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After the Match

After the Match: The Next Big Thing (Residents' Edition)

Cook, Thomas MD

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doi: 10.1097/01.EEM.0000440695.28893.0f
    Residents, medical students, and staff use the medical simulation center at Tripler Army Medical Center in Honolulu to hone their skills.

    I recently attended parents' orientation at my daughter's new middle school. The principal is an incredible educator and motivational speaker, and he showed a video that many of you have likely seen called “Shift Happens.” (

    The video notes that the top 10 in-demand jobs in 2010 did not exist in 2004. It is a great tool for an educator trying to impress anxious parents that the profession their kids will ultimately pursue likely doesn't have a name yet. But does this really affect a career in medicine? After all, health care has been around for as long as civilization, right?

    Well, not to sound like an old man, but things have changed a lot in just my short time in medicine. When I started in the late 1980s, we had about 20 antibiotics, no fluoroquinolones, albuterol was new, EPs fought for the privilege to intubate, adenosine did not exist, tPA was a new radical and dangerous drug, you could not order an abdominal CT from the ED (and begged for a head CT), we all learned how do to DPLs, and no one had even thought of using an ultrasound machine in the ED.

    My first job when I became an attending in the 1990s was to develop an ultrasound curriculum for residents. I knew absolutely nothing about it, and ended up reading the only textbook available on the subject (thank you, Mike Heller and Dietrich Jehle) while practicing on patients with a dumpy leftover machine found in a closet. Little did I know, but the same experience was happening in other EDs around the nation, and a lot of those EPs were having the same aha moment I was: “This is going be huge.”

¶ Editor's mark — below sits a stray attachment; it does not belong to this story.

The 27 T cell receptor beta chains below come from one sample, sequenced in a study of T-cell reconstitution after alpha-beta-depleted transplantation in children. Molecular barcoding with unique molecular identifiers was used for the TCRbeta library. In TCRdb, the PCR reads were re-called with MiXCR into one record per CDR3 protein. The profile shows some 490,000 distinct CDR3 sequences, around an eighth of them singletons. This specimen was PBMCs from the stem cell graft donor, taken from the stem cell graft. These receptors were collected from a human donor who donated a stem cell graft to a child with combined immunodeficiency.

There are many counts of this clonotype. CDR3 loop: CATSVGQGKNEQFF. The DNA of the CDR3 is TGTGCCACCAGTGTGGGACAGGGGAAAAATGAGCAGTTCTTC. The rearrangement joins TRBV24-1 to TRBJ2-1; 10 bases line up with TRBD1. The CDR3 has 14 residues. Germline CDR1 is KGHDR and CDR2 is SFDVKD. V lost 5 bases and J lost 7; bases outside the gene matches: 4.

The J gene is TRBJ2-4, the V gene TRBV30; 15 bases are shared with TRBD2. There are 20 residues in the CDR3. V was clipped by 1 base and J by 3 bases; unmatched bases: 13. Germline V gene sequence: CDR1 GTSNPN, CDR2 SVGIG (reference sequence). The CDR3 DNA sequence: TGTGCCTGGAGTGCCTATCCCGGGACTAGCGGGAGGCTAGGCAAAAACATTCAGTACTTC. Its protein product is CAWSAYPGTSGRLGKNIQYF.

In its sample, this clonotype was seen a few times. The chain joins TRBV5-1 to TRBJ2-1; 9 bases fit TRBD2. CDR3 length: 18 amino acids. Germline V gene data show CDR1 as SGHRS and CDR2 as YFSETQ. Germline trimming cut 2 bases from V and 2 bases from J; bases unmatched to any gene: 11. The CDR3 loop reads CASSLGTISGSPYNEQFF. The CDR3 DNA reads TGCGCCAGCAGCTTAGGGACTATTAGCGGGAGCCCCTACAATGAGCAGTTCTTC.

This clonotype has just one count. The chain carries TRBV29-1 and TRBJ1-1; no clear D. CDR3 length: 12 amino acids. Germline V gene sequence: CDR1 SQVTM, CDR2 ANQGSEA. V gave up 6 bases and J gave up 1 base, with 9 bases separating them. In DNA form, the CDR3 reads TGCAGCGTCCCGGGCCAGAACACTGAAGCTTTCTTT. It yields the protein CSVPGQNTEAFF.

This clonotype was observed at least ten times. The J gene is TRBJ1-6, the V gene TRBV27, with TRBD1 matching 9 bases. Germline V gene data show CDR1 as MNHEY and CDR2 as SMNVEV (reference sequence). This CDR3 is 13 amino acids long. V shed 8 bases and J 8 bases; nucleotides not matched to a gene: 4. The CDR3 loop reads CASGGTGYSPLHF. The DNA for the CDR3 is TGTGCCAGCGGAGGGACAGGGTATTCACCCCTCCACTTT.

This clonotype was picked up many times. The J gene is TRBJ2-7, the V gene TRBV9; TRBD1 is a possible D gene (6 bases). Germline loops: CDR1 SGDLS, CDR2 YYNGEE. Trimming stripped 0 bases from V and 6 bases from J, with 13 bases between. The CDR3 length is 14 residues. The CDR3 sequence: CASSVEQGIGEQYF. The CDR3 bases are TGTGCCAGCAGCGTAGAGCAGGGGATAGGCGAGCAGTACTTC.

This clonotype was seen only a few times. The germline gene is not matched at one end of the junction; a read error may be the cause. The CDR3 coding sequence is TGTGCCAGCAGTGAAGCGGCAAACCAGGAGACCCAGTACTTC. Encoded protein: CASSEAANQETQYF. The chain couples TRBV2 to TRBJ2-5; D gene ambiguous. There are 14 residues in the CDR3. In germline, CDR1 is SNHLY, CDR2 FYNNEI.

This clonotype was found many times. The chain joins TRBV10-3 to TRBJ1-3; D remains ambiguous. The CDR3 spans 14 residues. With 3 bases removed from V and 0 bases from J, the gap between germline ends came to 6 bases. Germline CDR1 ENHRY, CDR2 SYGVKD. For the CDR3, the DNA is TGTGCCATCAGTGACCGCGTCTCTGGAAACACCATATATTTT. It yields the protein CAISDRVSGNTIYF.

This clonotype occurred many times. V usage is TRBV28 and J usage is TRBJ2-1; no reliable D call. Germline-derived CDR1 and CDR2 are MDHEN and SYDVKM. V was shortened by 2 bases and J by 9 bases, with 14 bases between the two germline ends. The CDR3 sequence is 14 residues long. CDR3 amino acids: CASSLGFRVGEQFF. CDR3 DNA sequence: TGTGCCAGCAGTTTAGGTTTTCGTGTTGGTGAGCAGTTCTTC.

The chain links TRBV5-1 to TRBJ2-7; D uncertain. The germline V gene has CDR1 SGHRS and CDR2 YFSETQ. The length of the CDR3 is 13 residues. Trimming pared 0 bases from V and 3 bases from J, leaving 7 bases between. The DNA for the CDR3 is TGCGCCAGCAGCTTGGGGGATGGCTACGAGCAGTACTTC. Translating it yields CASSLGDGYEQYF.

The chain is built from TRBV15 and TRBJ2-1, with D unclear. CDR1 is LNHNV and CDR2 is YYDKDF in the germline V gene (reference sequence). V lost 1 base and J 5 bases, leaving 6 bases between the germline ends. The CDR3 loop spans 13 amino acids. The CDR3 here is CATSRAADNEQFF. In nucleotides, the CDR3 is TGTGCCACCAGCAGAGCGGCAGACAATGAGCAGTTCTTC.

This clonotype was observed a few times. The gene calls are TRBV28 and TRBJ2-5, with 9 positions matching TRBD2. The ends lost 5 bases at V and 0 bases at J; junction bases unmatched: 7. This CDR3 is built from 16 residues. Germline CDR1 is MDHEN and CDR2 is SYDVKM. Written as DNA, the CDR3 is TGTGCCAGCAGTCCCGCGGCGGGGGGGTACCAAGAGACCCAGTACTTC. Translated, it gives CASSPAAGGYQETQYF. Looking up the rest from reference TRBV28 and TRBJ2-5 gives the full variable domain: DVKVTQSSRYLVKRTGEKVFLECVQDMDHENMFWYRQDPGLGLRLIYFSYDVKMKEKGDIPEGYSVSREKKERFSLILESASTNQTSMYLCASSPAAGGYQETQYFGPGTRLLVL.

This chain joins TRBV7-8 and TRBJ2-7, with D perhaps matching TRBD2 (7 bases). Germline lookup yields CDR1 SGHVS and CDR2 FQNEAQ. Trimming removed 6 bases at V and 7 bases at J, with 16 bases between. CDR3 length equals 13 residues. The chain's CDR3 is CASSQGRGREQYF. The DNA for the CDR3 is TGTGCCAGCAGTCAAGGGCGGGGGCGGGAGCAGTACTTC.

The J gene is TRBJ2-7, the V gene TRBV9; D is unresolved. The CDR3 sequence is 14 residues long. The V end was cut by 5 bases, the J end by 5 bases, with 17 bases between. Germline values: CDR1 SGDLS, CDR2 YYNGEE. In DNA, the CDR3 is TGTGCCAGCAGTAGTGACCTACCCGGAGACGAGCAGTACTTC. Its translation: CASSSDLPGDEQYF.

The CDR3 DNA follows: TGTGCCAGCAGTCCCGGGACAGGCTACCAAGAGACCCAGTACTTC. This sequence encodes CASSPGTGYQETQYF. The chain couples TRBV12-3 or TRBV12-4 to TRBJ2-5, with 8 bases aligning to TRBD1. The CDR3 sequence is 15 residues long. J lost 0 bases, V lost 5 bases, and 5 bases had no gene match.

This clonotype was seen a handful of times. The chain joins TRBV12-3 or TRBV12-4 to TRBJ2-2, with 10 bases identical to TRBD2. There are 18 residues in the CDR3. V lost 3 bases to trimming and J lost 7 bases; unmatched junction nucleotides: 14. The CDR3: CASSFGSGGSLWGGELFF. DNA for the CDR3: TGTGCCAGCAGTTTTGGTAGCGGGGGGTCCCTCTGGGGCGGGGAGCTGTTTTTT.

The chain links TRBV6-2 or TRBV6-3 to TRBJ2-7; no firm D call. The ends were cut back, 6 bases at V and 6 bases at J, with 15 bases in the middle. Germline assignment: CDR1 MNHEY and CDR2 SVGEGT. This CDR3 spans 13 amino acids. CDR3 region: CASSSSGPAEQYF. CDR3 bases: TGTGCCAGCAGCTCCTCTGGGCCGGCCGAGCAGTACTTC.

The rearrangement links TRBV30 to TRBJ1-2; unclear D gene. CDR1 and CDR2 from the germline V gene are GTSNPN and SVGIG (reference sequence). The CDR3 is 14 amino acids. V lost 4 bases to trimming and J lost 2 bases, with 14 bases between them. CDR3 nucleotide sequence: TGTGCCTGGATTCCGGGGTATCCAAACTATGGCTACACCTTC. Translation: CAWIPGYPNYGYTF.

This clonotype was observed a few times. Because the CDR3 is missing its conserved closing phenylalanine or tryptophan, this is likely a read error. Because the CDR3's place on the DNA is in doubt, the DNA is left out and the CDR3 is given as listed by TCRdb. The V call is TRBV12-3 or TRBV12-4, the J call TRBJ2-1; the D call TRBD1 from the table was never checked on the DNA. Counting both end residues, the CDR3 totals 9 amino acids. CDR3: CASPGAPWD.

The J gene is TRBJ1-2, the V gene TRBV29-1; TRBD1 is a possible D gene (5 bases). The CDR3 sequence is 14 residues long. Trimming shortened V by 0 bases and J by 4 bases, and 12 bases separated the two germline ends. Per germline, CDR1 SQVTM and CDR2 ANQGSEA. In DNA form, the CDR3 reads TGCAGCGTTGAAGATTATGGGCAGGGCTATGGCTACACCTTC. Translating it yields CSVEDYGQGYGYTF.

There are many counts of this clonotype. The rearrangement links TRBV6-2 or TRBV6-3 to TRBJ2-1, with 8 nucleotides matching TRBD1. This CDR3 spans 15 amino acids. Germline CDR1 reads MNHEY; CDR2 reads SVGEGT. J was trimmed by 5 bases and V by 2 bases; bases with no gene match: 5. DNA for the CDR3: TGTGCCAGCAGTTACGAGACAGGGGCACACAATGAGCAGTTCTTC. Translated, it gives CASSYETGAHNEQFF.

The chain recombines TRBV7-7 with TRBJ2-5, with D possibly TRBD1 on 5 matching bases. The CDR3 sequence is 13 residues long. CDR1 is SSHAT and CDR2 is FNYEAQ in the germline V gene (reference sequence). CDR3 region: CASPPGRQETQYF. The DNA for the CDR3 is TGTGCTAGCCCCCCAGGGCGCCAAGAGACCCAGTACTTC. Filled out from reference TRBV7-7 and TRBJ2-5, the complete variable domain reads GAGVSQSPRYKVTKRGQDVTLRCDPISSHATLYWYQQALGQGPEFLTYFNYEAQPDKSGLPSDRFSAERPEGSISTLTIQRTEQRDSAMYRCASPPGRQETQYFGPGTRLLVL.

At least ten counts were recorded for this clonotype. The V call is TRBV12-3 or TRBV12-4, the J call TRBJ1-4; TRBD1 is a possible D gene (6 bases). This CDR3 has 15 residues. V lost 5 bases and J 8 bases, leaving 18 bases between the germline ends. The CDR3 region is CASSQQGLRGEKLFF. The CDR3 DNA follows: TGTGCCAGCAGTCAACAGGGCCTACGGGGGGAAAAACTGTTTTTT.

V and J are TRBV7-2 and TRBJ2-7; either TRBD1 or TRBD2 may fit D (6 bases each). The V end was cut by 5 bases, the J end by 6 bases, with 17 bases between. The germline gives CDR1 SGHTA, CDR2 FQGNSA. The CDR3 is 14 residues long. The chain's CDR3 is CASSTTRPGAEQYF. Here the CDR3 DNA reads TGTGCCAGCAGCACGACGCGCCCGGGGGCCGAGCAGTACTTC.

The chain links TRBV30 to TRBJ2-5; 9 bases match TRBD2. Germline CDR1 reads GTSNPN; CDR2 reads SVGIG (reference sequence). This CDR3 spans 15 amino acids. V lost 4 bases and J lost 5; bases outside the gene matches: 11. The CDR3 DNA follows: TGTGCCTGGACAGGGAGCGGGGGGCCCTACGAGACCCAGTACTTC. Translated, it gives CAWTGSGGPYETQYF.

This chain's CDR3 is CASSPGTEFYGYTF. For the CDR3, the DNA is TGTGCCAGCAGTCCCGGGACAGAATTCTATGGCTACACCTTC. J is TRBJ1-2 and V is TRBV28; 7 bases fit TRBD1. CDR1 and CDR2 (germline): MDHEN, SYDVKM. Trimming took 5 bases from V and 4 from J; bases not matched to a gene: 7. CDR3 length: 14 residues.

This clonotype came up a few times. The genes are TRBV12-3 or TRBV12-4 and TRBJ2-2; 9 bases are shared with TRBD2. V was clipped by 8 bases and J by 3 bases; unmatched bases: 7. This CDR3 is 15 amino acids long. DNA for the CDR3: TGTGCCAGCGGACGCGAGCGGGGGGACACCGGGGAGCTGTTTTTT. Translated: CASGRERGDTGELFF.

Twenty years later, there are more fellowship programs in emergency ultrasound (90) than EMS (64), emergency pediatrics (50), toxicology (33), or any other niche of our specialty. The ACEP ultrasound section is one of the largest in the college, and if you happened to go to the section meeting during the annual Scientific Assembly, you will find a packed room with hundreds of enthusiastic physicians, nearly all of whom are under 40. Ultrasound companies are springing up left and right in dozens of countries by leveraging the boom in computer technology to create smaller, faster, and cheaper machines. Even the little education company we started in South Carolina 15 years ago with some friends from different residency programs has presented more than 1,000 courses to more than 15,000 physicians. Needless to say, this whole ultrasound thing really took off.

    So I look into my crystal ball to see if I can guess what the next big thing will be, but I want to narrow my focus on something that I would advise an emergency medicine resident interested in an academic career to pursue. This should be something that he considers if he wants in on the ground floor of what will become hugely popular over the next decade and dramatically change the arc of his career. My bet is on simulation medicine.